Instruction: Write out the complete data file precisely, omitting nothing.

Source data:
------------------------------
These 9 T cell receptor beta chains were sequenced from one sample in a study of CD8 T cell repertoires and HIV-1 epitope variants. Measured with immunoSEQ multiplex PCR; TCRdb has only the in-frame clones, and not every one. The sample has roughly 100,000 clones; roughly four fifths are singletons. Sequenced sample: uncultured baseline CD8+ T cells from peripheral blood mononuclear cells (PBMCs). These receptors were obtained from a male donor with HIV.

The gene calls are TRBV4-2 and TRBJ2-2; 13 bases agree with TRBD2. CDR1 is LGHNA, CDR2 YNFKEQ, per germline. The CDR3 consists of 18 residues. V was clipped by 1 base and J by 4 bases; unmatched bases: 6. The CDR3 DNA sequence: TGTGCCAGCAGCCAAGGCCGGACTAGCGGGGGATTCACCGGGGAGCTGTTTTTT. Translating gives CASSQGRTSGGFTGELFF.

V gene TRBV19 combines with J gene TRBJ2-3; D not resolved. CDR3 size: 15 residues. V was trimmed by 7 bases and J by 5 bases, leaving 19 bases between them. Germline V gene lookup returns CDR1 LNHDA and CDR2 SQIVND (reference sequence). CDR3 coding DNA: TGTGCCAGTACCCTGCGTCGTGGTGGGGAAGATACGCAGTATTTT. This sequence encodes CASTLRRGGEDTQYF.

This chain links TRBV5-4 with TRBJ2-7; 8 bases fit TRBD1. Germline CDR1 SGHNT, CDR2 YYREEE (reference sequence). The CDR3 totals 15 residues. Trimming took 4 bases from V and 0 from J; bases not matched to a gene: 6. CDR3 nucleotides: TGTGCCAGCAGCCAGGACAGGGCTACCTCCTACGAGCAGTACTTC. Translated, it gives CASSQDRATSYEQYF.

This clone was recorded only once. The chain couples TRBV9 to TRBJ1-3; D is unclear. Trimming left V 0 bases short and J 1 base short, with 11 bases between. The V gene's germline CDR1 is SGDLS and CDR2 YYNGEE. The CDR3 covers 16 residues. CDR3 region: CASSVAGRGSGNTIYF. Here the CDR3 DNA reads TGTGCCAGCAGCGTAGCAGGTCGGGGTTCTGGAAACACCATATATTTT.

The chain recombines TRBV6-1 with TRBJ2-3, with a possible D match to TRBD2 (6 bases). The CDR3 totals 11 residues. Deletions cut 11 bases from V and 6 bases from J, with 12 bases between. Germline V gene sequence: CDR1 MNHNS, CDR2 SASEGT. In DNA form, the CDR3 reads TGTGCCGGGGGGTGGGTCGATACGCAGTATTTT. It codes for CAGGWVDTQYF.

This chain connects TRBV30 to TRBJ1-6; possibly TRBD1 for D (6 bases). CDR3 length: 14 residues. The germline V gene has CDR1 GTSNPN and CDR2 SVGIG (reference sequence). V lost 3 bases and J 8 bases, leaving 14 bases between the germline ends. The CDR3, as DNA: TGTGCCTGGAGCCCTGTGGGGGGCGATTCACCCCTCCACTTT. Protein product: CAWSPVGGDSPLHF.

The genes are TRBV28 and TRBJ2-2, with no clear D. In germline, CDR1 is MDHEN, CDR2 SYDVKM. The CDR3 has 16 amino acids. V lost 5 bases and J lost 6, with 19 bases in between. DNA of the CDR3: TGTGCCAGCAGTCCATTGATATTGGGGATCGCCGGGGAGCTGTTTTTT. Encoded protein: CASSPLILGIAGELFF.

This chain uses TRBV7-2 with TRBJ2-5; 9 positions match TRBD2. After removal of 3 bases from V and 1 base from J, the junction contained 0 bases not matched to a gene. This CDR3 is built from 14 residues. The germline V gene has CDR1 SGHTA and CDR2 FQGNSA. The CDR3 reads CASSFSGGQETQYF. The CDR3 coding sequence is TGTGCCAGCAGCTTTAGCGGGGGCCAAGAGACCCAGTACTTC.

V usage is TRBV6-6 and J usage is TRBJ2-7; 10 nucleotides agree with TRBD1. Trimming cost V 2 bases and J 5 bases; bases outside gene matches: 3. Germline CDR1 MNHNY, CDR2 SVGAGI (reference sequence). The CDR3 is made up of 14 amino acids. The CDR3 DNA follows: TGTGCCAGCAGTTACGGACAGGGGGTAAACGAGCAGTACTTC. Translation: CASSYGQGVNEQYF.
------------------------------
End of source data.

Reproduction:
These 9 T cell receptor beta chains were sequenced from one sample in a study of CD8 T cell repertoires and HIV-1 epitope variants. Measured with immunoSEQ multiplex PCR; TCRdb has only the in-frame clones, and not every one. The sample has roughly 100,000 clones; roughly four fifths are singletons. Sequenced sample: uncultured baseline CD8+ T cells from peripheral blood mononuclear cells (PBMCs). These receptors were obtained from a male donor with HIV.

The gene calls are TRBV4-2 and TRBJ2-2; 13 bases agree with TRBD2. CDR1 is LGHNA, CDR2 YNFKEQ, per germline. The CDR3 consists of 18 residues. V was clipped by 1 base and J by 4 bases; unmatched bases: 6. The CDR3 DNA sequence: TGTGCCAGCAGCCAAGGCCGGACTAGCGGGGGATTCACCGGGGAGCTGTTTTTT. Translating gives CASSQGRTSGGFTGELFF.

V gene TRBV19 combines with J gene TRBJ2-3; D not resolved. CDR3 size: 15 residues. V was trimmed by 7 bases and J by 5 bases, leaving 19 bases between them. Germline V gene lookup returns CDR1 LNHDA and CDR2 SQIVND (reference sequence). CDR3 coding DNA: TGTGCCAGTACCCTGCGTCGTGGTGGGGAAGATACGCAGTATTTT. This sequence encodes CASTLRRGGEDTQYF.

This chain links TRBV5-4 with TRBJ2-7; 8 bases fit TRBD1. Germline CDR1 SGHNT, CDR2 YYREEE (reference sequence). The CDR3 totals 15 residues. Trimming took 4 bases from V and 0 from J; bases not matched to a gene: 6. CDR3 nucleotides: TGTGCCAGCAGCCAGGACAGGGCTACCTCCTACGAGCAGTACTTC. Translated, it gives CASSQDRATSYEQYF.

This clone was recorded only once. The chain couples TRBV9 to TRBJ1-3; D is unclear. Trimming left V 0 bases short and J 1 base short, with 11 bases between. The V gene's germline CDR1 is SGDLS and CDR2 YYNGEE. The CDR3 covers 16 residues. CDR3 region: CASSVAGRGSGNTIYF. Here the CDR3 DNA reads TGTGCCAGCAGCGTAGCAGGTCGGGGTTCTGGAAACACCATATATTTT.

The chain recombines TRBV6-1 with TRBJ2-3, with a possible D match to TRBD2 (6 bases). The CDR3 totals 11 residues. Deletions cut 11 bases from V and 6 bases from J, with 12 bases between. Germline V gene sequence: CDR1 MNHNS, CDR2 SASEGT. In DNA form, the CDR3 reads TGTGCCGGGGGGTGGGTCGATACGCAGTATTTT. It codes for CAGGWVDTQYF.

This chain connects TRBV30 to TRBJ1-6; possibly TRBD1 for D (6 bases). CDR3 length: 14 residues. The germline V gene has CDR1 GTSNPN and CDR2 SVGIG (reference sequence). V lost 3 bases and J 8 bases, leaving 14 bases between the germline ends. The CDR3, as DNA: TGTGCCTGGAGCCCTGTGGGGGGCGATTCACCCCTCCACTTT. Protein product: CAWSPVGGDSPLHF.

The genes are TRBV28 and TRBJ2-2, with no clear D. In germline, CDR1 is MDHEN, CDR2 SYDVKM. The CDR3 has 16 amino acids. V lost 5 bases and J lost 6, with 19 bases in between. DNA of the CDR3: TGTGCCAGCAGTCCATTGATATTGGGGATCGCCGGGGAGCTGTTTTTT. Encoded protein: CASSPLILGIAGELFF.

This chain uses TRBV7-2 with TRBJ2-5; 9 positions match TRBD2. After removal of 3 bases from V and 1 base from J, the junction contained 0 bases not matched to a gene. This CDR3 is built from 14 residues. The germline V gene has CDR1 SGHTA and CDR2 FQGNSA. The CDR3 reads CASSFSGGQETQYF. The CDR3 coding sequence is TGTGCCAGCAGCTTTAGCGGGGGCCAAGAGACCCAGTACTTC.

V usage is TRBV6-6 and J usage is TRBJ2-7; 10 nucleotides agree with TRBD1. Trimming cost V 2 bases and J 5 bases; bases outside gene matches: 3. Germline CDR1 MNHNY, CDR2 SVGAGI (reference sequence). The CDR3 is made up of 14 amino acids. The CDR3 DNA follows: TGTGCCAGCAGTTACGGACAGGGGGTAAACGAGCAGTACTTC. Translation: CASSYGQGVNEQYF.